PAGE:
Tales of Magic and Mystery was a rather shorter lived magazine.Tales of Magic and Mystery was devoted primarily to magic and even published non-fiction articles on the subject. That having been said, it also published its share of horror fiction. Among the stories published in the magazine were "Cool Air" by H. P. Lovecraft and "Ghostly Hands" by Miriam Allen deFord. The magazine was also notable in that it was edited by Walter Gibson, who would go on to co-create The Shadow, as well as write most of the Shadow novels. Unfortunately Tales of Magic and Mystery would not last long. When its publisher, Haddon Press, estimated the costs to publish the magazine they had neglected to include the price of paper. As a result Tales of Magic and Mystery lost money every month. First published in December 1927, its fifth and final issue was dated April 1928.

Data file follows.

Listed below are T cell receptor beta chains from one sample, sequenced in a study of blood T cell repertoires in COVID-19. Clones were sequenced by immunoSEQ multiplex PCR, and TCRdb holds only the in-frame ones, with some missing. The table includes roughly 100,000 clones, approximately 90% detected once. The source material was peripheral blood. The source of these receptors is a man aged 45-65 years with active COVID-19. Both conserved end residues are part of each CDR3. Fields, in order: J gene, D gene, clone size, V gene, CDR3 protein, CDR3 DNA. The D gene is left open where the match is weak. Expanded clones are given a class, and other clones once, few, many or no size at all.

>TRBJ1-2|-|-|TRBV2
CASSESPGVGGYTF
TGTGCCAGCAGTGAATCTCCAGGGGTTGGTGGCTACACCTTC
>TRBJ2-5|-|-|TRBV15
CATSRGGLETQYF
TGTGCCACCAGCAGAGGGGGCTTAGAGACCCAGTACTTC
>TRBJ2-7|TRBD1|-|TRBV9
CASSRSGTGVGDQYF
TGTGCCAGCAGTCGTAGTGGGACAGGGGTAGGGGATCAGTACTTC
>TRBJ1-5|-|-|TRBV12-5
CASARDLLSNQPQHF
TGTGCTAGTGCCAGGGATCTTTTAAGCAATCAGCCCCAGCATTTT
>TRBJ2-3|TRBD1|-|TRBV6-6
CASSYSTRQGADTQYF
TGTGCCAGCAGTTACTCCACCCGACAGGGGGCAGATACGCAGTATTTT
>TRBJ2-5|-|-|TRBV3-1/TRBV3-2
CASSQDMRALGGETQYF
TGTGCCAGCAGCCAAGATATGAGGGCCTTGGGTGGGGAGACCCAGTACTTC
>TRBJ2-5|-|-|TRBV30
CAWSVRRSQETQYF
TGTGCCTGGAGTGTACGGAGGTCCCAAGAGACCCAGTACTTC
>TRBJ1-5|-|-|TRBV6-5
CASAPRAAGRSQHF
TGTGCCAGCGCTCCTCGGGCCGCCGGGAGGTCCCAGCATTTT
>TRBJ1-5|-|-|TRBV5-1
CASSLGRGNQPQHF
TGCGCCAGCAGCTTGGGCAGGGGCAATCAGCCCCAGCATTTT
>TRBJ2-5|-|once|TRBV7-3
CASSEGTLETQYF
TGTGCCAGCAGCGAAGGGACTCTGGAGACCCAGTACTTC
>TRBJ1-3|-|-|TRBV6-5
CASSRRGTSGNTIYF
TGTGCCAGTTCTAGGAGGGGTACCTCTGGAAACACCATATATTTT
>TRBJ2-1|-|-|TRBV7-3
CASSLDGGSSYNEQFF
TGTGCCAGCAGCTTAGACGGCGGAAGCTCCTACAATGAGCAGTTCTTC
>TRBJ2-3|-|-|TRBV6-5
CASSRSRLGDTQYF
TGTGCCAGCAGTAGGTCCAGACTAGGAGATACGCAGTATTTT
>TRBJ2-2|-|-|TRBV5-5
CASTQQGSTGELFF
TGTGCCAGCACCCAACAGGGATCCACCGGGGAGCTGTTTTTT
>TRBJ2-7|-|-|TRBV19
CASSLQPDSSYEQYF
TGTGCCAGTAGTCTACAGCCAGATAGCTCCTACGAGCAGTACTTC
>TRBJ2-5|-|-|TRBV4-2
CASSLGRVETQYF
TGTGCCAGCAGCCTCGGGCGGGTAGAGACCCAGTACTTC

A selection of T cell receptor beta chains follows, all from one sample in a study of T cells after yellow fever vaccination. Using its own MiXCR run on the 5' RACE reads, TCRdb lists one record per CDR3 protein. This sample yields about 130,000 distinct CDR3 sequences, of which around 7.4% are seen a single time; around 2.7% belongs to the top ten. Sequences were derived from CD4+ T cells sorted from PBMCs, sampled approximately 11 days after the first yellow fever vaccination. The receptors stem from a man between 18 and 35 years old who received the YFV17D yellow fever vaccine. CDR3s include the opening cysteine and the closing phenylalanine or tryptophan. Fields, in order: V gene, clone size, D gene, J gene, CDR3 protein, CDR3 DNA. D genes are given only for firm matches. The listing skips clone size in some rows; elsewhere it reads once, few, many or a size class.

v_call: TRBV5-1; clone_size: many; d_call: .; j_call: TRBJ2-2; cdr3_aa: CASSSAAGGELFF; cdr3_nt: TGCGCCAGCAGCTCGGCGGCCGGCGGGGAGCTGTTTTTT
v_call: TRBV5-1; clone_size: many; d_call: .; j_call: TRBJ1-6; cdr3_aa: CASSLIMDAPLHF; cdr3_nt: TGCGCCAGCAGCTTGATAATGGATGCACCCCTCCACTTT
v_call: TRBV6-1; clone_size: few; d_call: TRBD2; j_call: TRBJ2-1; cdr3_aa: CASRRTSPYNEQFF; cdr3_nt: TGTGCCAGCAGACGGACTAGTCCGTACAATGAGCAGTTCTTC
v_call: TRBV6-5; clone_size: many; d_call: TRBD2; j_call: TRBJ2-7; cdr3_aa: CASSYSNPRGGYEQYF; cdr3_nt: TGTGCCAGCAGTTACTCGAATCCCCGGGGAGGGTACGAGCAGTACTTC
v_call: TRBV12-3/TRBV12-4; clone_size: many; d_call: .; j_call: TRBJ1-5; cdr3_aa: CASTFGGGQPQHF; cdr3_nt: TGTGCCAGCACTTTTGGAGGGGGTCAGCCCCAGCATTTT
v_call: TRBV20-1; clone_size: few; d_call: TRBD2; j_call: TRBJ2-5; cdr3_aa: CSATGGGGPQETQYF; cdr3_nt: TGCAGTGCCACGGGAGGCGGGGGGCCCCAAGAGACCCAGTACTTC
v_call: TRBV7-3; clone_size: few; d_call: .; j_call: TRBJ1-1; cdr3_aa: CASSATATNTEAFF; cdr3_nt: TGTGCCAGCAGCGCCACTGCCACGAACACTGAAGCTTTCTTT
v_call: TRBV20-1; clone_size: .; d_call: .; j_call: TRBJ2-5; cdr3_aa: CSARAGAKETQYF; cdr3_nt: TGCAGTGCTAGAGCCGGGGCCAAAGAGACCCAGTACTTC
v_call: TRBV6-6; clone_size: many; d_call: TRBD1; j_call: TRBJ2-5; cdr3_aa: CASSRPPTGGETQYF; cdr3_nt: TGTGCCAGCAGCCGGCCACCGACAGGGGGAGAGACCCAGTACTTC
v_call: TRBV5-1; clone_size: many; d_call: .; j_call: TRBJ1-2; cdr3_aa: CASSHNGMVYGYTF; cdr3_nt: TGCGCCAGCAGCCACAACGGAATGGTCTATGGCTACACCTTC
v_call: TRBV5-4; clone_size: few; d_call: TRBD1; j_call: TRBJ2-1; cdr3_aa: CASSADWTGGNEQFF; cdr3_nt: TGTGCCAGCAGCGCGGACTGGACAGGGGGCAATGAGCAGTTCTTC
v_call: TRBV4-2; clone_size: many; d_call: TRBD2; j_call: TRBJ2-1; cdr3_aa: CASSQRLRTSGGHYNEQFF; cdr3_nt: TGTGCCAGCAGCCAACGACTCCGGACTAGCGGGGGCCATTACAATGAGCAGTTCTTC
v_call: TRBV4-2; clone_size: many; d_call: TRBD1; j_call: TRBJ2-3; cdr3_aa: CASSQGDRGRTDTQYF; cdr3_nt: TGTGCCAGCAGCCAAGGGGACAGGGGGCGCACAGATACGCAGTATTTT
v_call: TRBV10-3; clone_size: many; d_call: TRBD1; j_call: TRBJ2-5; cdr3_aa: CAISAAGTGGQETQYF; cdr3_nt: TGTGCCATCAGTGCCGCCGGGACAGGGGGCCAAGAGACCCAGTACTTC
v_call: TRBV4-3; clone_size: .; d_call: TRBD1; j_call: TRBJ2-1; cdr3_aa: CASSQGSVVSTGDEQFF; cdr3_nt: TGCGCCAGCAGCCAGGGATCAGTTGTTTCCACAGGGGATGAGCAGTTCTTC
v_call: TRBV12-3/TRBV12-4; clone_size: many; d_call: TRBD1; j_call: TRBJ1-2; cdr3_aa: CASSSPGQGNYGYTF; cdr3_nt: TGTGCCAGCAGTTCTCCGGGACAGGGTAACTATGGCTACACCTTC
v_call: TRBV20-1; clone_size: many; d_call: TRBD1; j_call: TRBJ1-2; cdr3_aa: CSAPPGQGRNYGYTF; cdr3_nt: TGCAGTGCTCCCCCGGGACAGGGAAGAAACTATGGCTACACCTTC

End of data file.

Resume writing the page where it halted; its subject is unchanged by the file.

Unless one counts the notorious "shudder pulps" or "weird menace" pulp magazines (which I'll cover in part two), only a few more horror or dark fantasy pulps would emerge in the Thirties. One very short lived horror magazine would be a spin off from a radio show. The Witch's Tale was a horror anthology series that debuted on WOR on 21 May 1931 and later went national through the Mutual Broadcasting System. One of the earliest horror anthologies, it proved very popular. Its success led to the pulp magazine The Witch's Tales, the first issue of which was cover dated November 1936. With the exception of a story by the radio show's director Alonzo Deen Cole in that first issue, it is widely believed that it consisted mostly of reprints. If so this could explain why The Witch's Tales only lasted two issues. Its December 1936 issue would be its last.